“But along through those years I began to make lists of titles, to put down long lines of nouns. These lists were the provocations, finally, that caused my better stuff to surface. I was feeling my way toward something honest, hidden under the trapdoor on top of my skull.” ~ Ray Bradbury, Zen in the Art of Writing: Releasing the Creative Genius Within You 

I too, am trying to feel my way toward something honest, but my skull’s trapdoor is sealed shut, and my lists don’t evoke the lyrical inspiration of Bradbury’s lists.

Deer hearts; shiny rocks; pet rabbits for dinner; torn coffin silk; Palm Sunday; escape . . . . . . 

My grandfather was a hunter. Elk. Deer. Pheasant. Quail. Nothing was safe from him. When the woods didn’t deliver, he went drunk hunting in the backyard, where he released my mother’s two pet rabbits from their cage, shot them, and made my grandmother cook them for dinner.

So, I guess mom came by her cruelty honestly. It is probably also why she never allowed us to have pets.

Mom. It sounds unnatural to call her that. Rarely “mom”, never “mommy”, mostly “ma” – which makes her appear in my mind’s eye, as someone with false teeth and a gingham apron – not the woman who did Jane Fonda aerobics in our refinished basement, and had a host of cosmetic surgeries – including a full facelift, before the age of fifty.

ok, that was supposed to be about how my grandfather, always saved me deer hearts from his hunting trips, and how I used to take them to school for show and tell. Deer heart in a mason jar filled with formaldehyde. After a few weeks, the flesh turned from pink to gray, and bits of sediment flaked off and settled in the bottom of the jar. My Sears Garanimal bell bottoms and only-allowed-to-shower -once-per-week greasy hair already set me apart, so I don’t think this odd showing and telling helped to endear me to the other children. I actually can’t believe that my mother allowed the deer hearts in her home. I kept them in the garage with my chemistry set. It was one of those 1970’s ones, with all of the poison shit, and a real Bunsen burner. I spent a lot of time in the garage, pretending to be a mad scientist. I even touched the mercury, which feels like silver tears.

I can’t believe I’m still alive.


The Penitent


This is day I don’t know, and I don’t care of
the Ideal Protein Diet,
and just like any regimen of relinquishment and confession,
there are catchphrases
and hooks
that keep the penitent motivated to continue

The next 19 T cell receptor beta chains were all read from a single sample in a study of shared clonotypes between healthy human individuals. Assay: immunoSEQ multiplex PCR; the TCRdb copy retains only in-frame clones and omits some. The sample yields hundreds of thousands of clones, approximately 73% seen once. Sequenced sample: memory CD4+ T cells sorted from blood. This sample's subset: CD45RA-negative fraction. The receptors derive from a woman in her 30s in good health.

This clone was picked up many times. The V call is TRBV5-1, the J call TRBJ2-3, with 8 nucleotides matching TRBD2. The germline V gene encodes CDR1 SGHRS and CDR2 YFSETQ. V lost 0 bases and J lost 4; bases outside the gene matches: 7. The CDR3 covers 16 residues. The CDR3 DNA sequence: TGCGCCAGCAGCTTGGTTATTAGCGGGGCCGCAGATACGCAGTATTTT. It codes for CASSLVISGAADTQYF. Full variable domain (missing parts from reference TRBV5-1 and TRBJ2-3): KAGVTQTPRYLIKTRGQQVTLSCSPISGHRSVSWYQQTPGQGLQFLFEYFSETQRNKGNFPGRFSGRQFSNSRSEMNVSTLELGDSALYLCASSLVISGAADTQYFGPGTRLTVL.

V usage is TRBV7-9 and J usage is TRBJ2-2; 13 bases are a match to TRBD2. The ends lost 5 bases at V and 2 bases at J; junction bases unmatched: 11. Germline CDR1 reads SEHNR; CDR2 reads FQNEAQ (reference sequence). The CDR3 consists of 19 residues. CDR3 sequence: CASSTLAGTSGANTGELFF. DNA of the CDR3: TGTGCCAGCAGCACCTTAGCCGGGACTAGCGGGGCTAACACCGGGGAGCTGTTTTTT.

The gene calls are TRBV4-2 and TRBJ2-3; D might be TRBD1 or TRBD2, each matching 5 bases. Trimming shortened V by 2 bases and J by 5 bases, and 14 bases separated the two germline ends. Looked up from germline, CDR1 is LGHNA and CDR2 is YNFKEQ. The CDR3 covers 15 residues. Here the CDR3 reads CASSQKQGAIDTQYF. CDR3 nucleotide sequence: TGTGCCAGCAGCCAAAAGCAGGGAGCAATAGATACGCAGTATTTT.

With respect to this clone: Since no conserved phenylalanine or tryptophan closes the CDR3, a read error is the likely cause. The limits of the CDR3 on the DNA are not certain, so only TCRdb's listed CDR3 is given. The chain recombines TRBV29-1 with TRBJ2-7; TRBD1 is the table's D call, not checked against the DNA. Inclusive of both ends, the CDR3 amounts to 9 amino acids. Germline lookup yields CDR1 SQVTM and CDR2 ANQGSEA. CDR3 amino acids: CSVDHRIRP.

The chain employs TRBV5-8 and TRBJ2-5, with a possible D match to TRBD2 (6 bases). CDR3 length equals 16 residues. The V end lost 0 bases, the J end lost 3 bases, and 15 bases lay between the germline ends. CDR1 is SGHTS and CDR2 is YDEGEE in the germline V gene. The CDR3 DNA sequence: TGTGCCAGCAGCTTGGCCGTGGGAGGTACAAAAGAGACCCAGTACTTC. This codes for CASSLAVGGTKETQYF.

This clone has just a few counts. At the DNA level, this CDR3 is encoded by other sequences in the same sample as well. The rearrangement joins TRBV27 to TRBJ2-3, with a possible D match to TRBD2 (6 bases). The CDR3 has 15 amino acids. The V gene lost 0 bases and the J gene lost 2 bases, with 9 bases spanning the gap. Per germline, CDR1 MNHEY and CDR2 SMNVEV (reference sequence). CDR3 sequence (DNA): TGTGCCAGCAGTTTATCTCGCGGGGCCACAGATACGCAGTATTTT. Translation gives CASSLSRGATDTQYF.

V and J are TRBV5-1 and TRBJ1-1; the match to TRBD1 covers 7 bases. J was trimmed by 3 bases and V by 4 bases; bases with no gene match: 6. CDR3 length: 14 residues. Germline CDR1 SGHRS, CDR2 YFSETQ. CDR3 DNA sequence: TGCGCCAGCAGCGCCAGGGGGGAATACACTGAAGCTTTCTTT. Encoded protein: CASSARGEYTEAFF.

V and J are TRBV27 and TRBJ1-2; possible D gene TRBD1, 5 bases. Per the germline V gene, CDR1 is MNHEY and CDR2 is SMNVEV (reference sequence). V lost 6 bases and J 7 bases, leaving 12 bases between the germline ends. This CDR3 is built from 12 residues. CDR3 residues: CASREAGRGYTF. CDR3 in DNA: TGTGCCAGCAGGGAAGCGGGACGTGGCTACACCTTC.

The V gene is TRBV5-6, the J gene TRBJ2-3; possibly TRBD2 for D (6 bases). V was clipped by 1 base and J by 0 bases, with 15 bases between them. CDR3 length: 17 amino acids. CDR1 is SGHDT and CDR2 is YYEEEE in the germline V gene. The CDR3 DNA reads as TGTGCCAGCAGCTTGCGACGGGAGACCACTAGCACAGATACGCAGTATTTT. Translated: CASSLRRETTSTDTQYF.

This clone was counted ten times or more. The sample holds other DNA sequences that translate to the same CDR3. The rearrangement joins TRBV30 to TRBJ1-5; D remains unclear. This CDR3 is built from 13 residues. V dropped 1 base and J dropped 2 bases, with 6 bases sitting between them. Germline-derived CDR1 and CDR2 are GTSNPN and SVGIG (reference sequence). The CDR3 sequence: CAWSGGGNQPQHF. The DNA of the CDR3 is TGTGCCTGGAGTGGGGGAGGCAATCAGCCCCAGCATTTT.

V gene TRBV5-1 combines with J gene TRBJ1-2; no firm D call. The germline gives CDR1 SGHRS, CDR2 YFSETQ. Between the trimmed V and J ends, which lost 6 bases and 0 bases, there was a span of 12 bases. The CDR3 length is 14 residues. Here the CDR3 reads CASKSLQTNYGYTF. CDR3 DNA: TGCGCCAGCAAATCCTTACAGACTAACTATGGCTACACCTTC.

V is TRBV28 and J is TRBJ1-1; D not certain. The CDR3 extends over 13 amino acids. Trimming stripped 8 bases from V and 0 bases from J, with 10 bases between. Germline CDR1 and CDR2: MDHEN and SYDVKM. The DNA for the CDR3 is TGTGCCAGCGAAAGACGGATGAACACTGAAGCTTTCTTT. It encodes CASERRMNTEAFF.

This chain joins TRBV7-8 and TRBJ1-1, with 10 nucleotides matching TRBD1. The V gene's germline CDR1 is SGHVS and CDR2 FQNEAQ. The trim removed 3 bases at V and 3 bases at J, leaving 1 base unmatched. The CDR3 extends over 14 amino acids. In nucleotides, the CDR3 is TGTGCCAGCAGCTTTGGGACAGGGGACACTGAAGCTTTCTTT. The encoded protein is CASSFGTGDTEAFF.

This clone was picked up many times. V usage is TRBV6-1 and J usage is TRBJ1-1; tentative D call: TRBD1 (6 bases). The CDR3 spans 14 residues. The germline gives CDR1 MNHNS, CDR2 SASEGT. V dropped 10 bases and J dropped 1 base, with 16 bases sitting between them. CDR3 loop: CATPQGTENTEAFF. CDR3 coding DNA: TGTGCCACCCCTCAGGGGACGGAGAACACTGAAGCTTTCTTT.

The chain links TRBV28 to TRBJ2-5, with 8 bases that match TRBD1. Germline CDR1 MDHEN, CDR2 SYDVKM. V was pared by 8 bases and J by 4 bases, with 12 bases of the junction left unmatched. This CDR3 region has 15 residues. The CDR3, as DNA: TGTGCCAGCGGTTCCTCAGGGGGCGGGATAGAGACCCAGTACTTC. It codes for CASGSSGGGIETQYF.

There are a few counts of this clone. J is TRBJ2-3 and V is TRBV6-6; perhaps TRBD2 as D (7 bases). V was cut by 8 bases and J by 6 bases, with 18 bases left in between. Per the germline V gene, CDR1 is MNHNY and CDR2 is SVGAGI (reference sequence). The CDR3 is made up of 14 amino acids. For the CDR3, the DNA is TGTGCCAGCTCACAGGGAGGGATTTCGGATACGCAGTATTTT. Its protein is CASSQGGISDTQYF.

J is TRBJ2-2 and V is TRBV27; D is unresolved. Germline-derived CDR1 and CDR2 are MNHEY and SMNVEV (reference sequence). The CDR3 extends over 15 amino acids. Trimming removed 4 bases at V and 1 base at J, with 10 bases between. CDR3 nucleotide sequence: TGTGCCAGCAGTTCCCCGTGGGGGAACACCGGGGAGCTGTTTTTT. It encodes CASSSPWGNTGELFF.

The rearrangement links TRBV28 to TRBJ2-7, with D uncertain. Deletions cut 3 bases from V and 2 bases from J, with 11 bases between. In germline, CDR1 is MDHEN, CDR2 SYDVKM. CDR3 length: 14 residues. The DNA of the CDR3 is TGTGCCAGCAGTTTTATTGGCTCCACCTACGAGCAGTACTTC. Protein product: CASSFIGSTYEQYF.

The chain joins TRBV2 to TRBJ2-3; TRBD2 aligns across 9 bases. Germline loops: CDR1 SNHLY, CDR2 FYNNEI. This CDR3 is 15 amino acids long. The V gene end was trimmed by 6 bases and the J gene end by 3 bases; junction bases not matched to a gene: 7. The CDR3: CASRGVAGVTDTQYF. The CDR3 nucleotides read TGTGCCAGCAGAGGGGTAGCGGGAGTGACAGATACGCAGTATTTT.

traversing a path littered with sharp pebbles and rusty bottle caps.
Scabby knees and bloody palms propelling the seeker closer to

the promised land.

My “coach” smiles benevolently as I remove my socks
and step on the scale.

Her mantras:
“you’re melting”
“every pound has a story”
are meant to convey comradery.
We are soldiers
in this war against fat,
and I can tell her “anything”.

But I resist,
because I have already told those stories,
and my secrets died with my therapist,
which is both ideal . . .

and not.

Now I am here, in this strip mall
taking off my socks
in front of a stranger.
And the nail polish on my big toe
is chipped.
And I am melting

like the Wicked Witch,

while thousands of miles from here,
my mother is being eaten alive by cancer.

Maybe by the time I go to her funeral
I will be thin,
but not too hungry for anything.


Seeing the Future


My great-grandmother had a glass eye.
She only spoke a few words of English,
and our family legacy demands silence
about imperfection and difference,
so I never knew the truth about why.

Love – “milosc”
Grandmother – “babcia”
Immigrant – “imigrant”
Fear – “strach”

When I was a kid, I was obsessed with the unspoken story of how she lost her eye,
and I was convinced that the glass replacement was imbued with special magic.
I though that owning it would give me powers of divination, or the ability to read minds.

I imagined sneaking into my grandmother’s room while she slept,
and snatching the milky orb from the small wooden box on the table next to her bed.
I wanted to slip the eye into the pocket of my Sears Toughskins,
and examine it privately,
under the leafy cover of the Italian plum tree in her backyard.
I longed to turn it over in my palm,
gaze into the future,
and search for clues about who I would become.

Love – “milosc”
Grandmother – “babcia”
Immigrant – “imigrant”
Fear – “strach”

We are always looking for easy answers to the big questions,
but the clues are often there all along,
lurking beneath the surface.

I wonder what ten-year-old me would have done with those easy answers anyway,
choking on sadness
while the sweet juice of Italian plums ran down my chin?
What would I do with the prior knowledge of this day?
This day, when our country has become a reality show.
And blame is placed upon an orange man with bad hair and tiny hands,
because we don’t want to acknowledge that the hate has been here all along.
Hate, whose roots run so deep we have forgotten that we took part
in the planting of the seed.

Love – “milosc”
Grandmother – “babcia”
Immigrant – “imigrant”
Fear – “strach”